Although the presence of dicoumarol has been detected in sweet vernal grass hay, few chemical studies of sweet vernal grass have been conducted.Pritchard 1983 The sweet scent of the plant is attributed to its high coumarin content.Alm 2015

Uses and Pharmacology

Animal data

An outbreak of hemorrhagic diathesis in cattle fed sweet vernal grass hay has been reported. This effect was later reproduced experimentally in calves fed the same hay.Pritchard 1983 The poisoning was characterized by increased prothrombin and partial thromboplastin times, with leukocyte and erythrocyte counts remaining in the normal range until terminal hemorrhage occurred. Symptoms included rapid onset of progressive weakness, mucosal pallor, stiff gait, tachypnea, tachycardia, and hematomata, quickly ending in death. Necropsy revealed no blood coagulation, but petechial, ecchymotic, and free hemorrhages were observed in most organs, including large ecchymotic hemorrhages on the peritoneal rumen surface. Each kidney was enveloped by a bloody gelatinous mass. In a second feeding trial to determine whether vitamins K1 and K3 were antidotal, oral administration of large quantities of vitamin K1 reduced the elevated prothrombin time; vitamin K3 acted less consistently. No trichothecene mycotoxins were found in the hay.

Based on warnings regarding use of natural sources of coumarin and dicoumarol and their known anticoagulant properties, use of A. odoratum for flavoring is discouraged. Because coumarin is widely distributed in plants, and the FDA has banned use for flavoring purposes.Leung 1996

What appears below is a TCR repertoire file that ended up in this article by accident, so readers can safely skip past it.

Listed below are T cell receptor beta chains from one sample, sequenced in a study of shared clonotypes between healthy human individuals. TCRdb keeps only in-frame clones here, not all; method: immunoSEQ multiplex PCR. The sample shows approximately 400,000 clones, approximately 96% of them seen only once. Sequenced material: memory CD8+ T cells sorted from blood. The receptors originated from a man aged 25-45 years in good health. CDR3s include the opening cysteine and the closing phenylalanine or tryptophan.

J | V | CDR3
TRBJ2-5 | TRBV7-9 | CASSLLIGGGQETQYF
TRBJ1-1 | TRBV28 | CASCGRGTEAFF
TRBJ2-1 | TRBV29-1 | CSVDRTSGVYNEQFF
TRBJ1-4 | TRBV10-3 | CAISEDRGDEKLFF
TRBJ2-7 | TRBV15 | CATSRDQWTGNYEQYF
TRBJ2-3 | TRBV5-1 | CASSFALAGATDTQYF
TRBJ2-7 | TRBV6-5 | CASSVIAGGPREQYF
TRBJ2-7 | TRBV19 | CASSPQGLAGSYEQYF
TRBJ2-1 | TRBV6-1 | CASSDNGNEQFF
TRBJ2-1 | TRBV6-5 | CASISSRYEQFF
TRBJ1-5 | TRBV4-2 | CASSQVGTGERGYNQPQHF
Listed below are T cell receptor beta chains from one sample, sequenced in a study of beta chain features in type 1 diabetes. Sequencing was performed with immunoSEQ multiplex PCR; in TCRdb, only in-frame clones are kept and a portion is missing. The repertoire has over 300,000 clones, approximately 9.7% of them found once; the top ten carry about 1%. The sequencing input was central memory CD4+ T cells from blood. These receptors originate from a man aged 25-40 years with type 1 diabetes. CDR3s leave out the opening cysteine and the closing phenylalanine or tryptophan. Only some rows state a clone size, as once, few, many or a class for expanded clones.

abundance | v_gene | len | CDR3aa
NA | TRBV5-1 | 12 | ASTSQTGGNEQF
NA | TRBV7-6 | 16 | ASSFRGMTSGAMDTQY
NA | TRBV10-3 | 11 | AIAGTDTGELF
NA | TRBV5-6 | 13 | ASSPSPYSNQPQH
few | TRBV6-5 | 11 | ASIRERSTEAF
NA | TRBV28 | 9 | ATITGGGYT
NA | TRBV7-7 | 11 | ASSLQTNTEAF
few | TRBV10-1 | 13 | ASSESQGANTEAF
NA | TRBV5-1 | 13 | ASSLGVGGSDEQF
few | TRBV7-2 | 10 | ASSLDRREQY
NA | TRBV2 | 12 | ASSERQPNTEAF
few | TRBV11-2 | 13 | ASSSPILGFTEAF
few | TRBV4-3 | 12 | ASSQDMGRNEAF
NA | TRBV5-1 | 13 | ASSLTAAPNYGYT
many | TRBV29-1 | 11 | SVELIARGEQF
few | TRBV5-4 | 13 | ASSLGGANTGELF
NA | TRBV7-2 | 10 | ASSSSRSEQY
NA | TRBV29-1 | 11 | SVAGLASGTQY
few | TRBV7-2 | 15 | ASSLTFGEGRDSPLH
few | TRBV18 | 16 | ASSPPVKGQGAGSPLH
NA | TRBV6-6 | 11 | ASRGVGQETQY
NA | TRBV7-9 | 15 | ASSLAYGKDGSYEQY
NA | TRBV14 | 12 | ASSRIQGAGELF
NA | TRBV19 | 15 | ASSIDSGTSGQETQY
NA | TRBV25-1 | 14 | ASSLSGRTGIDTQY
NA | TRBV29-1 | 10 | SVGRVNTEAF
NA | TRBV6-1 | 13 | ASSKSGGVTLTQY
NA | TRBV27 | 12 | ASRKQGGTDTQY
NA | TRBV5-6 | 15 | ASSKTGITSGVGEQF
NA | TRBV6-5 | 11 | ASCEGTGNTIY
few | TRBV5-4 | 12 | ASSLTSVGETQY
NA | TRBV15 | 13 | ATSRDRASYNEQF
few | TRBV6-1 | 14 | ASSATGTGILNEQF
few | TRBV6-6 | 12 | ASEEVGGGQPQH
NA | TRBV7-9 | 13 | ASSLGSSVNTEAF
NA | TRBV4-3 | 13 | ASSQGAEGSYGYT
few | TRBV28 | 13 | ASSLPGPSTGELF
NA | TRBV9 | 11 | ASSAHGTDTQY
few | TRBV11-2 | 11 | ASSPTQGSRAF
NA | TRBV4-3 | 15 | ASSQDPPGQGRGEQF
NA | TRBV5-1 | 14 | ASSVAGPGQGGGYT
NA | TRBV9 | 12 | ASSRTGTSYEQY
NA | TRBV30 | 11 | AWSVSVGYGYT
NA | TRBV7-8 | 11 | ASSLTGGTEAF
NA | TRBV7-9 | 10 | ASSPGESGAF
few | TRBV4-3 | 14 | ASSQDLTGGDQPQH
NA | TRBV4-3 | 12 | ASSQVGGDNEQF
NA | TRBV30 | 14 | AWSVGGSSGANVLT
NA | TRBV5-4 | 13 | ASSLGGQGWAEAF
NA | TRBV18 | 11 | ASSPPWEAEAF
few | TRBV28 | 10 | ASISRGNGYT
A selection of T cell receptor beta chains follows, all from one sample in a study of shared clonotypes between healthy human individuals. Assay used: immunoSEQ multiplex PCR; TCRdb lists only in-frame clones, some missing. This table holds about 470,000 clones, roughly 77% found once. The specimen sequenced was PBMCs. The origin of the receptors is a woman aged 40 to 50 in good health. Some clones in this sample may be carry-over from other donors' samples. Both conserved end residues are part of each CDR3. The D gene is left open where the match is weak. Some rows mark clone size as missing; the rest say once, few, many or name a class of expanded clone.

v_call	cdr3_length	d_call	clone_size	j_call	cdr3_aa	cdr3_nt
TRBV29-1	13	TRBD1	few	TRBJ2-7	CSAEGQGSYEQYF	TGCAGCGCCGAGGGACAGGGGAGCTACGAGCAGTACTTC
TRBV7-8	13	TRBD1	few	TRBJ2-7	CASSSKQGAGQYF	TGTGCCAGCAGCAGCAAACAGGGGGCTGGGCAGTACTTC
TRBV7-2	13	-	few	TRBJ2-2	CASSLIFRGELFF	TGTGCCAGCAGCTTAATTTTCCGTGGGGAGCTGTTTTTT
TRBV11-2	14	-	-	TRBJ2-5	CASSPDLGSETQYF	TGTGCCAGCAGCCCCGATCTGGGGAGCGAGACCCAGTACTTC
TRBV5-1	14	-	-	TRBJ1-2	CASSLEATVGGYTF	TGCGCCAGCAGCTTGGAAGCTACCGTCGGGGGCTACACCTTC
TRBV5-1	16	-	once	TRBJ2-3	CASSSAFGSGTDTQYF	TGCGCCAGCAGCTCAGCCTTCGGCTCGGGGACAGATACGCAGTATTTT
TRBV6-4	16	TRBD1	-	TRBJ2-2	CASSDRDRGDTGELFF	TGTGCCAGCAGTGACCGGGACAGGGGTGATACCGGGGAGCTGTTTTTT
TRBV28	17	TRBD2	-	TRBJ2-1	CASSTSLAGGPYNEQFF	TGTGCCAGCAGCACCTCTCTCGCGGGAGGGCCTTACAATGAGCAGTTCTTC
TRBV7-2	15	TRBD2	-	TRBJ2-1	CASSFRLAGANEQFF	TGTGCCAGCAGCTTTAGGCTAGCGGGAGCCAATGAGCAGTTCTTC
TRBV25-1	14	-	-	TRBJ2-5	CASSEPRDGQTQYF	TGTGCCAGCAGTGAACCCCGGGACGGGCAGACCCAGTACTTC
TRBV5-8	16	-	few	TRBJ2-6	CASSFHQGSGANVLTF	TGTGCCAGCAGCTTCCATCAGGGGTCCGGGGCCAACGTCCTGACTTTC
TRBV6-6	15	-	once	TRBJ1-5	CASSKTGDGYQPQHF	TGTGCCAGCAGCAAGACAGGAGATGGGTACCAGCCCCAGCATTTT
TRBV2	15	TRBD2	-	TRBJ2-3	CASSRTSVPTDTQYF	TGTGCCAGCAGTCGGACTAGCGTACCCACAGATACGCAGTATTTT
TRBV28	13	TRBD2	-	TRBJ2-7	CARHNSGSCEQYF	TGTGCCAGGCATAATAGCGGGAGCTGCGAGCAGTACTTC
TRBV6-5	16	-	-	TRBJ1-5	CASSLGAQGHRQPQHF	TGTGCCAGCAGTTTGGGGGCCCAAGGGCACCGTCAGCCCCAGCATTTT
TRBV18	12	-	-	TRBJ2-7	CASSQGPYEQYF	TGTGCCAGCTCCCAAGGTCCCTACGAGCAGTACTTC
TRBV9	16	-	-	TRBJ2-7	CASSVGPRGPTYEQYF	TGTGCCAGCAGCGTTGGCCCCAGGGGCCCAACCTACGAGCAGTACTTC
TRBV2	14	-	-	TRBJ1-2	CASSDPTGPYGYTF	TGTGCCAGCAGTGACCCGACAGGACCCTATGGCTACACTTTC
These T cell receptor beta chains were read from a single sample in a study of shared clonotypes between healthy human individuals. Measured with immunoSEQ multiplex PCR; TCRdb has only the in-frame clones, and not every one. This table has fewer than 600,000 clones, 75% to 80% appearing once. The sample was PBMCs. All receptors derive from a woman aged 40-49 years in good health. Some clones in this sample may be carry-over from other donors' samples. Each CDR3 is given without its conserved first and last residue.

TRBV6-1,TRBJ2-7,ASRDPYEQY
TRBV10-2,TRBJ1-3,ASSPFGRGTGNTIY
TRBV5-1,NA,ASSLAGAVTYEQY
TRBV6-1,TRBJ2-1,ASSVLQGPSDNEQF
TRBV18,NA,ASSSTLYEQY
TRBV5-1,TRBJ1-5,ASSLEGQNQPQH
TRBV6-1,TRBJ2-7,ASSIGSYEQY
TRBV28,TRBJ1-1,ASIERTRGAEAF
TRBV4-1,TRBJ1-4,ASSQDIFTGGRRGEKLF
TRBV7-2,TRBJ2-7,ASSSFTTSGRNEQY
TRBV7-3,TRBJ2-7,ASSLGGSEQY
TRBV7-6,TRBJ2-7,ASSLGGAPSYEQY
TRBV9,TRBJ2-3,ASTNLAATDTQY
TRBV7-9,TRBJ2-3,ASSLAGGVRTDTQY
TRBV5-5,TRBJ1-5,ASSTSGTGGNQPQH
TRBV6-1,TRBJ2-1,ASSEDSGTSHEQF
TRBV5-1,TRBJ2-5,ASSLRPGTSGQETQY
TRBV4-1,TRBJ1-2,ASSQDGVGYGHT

Clinical data

Grass pollen extracts are used as immunotherapy to treat allergic rhinitis caused by grass allergens.Kleine-Tebbe 2014 A sublingual tablet containing an allergen extract of sweet vernal, orchard, perennial rye, and Kentucky blue grass (Oralair) is FDA-approved to treat allergic rhinitis caused by grass allergens.Oralair October 2014

Dosing

There is no clinical evidence to support specific dosing recommendations. Traditional use of sweet vernal grass was only external. Caution should be exercised because of the plant's high coumarin content; when the plant material is not dried properly, dicoumarol (a derivative of coumarin) may form, which can interfere with clotting.Alm 2015

Pregnancy / Lactation

Avoid use. Information regarding safety and efficacy in pregnancy and lactation is lacking.

Interactions

None well documented.

Adverse Reactions

In cattle, ingestion of hay made from sweet vernal grass caused progressive weakness, stiff gait, breathing difficulties, and hemorrhage followed by quick death. This reaction, attributed to the dicoumarol content of the hay, suggests that human consumption can be dangerous.

In temperate areas of the world, pollen from sweet vernal grass causes allergic rhinitis, conjunctivitis, and asthma.Kleine-Tebbe 2014

Toxicology